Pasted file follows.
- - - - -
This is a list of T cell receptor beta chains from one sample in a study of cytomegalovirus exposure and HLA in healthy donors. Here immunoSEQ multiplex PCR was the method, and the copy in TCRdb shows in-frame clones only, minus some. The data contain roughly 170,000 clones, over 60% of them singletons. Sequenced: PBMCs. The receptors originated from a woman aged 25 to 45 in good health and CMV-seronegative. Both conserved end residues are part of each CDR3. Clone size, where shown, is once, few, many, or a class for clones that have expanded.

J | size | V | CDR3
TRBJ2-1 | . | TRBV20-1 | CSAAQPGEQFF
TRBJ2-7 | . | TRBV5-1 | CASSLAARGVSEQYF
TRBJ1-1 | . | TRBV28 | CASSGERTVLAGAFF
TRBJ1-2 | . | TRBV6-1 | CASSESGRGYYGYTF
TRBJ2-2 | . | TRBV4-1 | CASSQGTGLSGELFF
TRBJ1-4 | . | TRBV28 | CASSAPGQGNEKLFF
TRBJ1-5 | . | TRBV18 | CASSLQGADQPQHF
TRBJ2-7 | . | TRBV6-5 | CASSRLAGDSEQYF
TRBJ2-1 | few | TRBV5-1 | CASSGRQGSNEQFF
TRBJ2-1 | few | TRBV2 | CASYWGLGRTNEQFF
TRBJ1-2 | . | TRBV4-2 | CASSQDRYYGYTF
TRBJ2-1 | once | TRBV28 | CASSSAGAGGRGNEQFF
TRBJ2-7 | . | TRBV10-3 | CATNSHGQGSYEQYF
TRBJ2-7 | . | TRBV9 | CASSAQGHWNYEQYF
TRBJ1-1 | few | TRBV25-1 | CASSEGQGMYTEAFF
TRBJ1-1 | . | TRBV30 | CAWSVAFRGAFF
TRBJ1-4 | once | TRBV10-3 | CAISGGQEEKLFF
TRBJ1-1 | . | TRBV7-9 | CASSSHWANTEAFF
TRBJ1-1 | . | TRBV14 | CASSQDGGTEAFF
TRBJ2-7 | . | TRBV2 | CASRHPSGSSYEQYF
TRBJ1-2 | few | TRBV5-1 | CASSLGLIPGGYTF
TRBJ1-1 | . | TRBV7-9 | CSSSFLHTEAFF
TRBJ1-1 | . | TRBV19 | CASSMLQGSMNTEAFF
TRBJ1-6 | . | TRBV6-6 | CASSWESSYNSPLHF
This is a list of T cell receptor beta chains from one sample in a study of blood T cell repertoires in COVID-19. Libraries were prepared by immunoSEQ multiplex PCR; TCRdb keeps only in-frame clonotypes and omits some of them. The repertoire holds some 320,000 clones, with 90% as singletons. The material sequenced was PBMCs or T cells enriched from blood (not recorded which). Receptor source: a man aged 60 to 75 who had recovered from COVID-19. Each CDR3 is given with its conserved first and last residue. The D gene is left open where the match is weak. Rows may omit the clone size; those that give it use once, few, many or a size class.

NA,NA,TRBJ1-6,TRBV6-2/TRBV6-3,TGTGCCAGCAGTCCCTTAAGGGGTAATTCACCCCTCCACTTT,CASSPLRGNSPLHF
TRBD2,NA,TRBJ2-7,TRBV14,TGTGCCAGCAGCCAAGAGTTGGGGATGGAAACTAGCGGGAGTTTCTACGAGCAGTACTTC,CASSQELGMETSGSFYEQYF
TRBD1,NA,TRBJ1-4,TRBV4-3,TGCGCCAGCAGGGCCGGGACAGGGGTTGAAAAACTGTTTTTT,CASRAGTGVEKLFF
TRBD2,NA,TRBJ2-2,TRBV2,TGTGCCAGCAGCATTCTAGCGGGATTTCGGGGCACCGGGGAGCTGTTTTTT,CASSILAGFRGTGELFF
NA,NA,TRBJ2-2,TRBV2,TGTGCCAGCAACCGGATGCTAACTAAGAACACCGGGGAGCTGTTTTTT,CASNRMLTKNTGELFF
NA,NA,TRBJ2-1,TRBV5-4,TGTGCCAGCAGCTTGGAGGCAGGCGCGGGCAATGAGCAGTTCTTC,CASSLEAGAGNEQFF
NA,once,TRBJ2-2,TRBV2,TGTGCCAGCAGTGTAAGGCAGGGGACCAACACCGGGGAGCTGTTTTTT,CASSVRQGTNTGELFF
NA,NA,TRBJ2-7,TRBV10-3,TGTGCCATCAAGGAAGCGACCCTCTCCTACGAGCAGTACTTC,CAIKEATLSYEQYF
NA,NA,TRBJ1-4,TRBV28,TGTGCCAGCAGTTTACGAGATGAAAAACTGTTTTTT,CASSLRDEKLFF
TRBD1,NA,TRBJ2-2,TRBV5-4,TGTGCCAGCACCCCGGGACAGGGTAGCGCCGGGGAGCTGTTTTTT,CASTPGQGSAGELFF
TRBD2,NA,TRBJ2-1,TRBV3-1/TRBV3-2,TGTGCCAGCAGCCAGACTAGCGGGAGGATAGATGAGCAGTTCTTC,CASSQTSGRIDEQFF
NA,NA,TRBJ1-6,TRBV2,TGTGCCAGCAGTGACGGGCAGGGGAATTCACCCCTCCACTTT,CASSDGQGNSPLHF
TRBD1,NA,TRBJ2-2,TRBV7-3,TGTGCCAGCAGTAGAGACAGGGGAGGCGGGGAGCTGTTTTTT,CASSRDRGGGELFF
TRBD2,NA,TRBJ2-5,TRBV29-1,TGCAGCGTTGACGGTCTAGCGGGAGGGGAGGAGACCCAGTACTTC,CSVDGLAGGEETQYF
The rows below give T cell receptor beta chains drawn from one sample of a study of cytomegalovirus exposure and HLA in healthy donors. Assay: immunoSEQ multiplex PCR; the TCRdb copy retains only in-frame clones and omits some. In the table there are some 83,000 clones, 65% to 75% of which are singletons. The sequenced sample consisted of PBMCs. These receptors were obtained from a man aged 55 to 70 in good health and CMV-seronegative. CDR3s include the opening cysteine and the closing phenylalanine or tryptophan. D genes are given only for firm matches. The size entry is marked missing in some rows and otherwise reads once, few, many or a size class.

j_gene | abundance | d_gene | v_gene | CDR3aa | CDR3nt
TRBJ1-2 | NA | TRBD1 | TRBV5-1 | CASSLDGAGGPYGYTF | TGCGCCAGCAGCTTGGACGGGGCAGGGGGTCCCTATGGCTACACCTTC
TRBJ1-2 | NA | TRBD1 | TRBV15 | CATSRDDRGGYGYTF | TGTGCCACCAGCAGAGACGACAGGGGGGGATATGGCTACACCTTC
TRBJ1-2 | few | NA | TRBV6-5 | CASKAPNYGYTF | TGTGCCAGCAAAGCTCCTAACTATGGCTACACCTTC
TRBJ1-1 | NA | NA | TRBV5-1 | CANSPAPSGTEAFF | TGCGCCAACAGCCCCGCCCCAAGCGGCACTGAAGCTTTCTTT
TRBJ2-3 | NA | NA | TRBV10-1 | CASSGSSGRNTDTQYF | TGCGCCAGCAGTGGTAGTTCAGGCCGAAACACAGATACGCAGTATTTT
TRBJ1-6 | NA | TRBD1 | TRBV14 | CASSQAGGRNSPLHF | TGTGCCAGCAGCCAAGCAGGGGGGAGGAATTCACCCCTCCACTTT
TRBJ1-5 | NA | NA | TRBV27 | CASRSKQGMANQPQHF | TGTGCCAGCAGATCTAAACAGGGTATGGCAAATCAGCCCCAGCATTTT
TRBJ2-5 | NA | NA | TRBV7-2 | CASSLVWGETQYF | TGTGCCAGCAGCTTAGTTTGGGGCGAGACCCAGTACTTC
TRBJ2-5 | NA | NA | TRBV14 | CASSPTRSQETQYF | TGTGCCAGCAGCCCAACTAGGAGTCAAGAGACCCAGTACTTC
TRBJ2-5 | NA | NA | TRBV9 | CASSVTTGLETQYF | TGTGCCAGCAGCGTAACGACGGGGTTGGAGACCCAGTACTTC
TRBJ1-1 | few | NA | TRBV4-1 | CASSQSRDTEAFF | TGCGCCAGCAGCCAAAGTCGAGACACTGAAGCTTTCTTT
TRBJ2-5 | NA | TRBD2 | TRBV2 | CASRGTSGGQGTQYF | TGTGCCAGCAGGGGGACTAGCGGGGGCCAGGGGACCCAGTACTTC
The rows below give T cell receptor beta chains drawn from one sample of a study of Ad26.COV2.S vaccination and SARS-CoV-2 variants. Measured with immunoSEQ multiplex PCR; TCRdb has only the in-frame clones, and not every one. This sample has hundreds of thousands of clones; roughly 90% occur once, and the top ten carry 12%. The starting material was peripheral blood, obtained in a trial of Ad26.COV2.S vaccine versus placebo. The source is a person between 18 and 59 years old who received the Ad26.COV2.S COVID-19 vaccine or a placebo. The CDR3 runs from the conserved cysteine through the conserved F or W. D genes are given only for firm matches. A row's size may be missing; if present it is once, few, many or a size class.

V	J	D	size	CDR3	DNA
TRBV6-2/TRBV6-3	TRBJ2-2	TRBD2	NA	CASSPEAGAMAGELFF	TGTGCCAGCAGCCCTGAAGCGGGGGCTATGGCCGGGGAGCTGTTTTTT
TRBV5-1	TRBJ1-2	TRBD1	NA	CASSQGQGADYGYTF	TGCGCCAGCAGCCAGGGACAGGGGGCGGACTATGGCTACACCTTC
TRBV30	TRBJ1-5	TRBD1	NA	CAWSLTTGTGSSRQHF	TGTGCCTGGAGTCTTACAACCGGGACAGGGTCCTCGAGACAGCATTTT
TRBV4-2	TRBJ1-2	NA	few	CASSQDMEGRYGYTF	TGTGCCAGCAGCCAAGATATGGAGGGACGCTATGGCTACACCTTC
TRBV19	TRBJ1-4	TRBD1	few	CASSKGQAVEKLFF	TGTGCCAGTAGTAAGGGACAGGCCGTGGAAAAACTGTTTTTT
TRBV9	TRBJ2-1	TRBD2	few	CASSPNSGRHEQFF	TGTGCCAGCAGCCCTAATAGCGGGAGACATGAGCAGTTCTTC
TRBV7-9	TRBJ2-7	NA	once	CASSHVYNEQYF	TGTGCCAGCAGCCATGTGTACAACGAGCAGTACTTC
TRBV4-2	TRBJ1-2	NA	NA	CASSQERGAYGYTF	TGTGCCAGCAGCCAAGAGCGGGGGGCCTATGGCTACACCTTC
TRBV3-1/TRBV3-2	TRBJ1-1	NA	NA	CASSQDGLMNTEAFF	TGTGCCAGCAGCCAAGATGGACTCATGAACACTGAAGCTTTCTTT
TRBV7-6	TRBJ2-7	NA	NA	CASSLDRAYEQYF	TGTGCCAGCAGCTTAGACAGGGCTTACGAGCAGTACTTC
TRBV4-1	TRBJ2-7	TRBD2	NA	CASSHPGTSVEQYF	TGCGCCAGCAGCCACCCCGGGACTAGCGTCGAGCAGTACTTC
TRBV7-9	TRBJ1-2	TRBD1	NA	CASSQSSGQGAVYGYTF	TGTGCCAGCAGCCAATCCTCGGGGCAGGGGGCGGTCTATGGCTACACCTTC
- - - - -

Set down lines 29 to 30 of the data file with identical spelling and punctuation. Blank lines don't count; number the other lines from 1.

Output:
TRBD2,NA,TRBJ2-7,TRBV14,TGTGCCAGCAGCCAAGAGTTGGGGATGGAAACTAGCGGGAGTTTCTACGAGCAGTACTTC,CASSQELGMETSGSFYEQYF
TRBD1,NA,TRBJ1-4,TRBV4-3,TGCGCCAGCAGGGCCGGGACAGGGGTTGAAAAACTGTTTTTT,CASRAGTGVEKLFF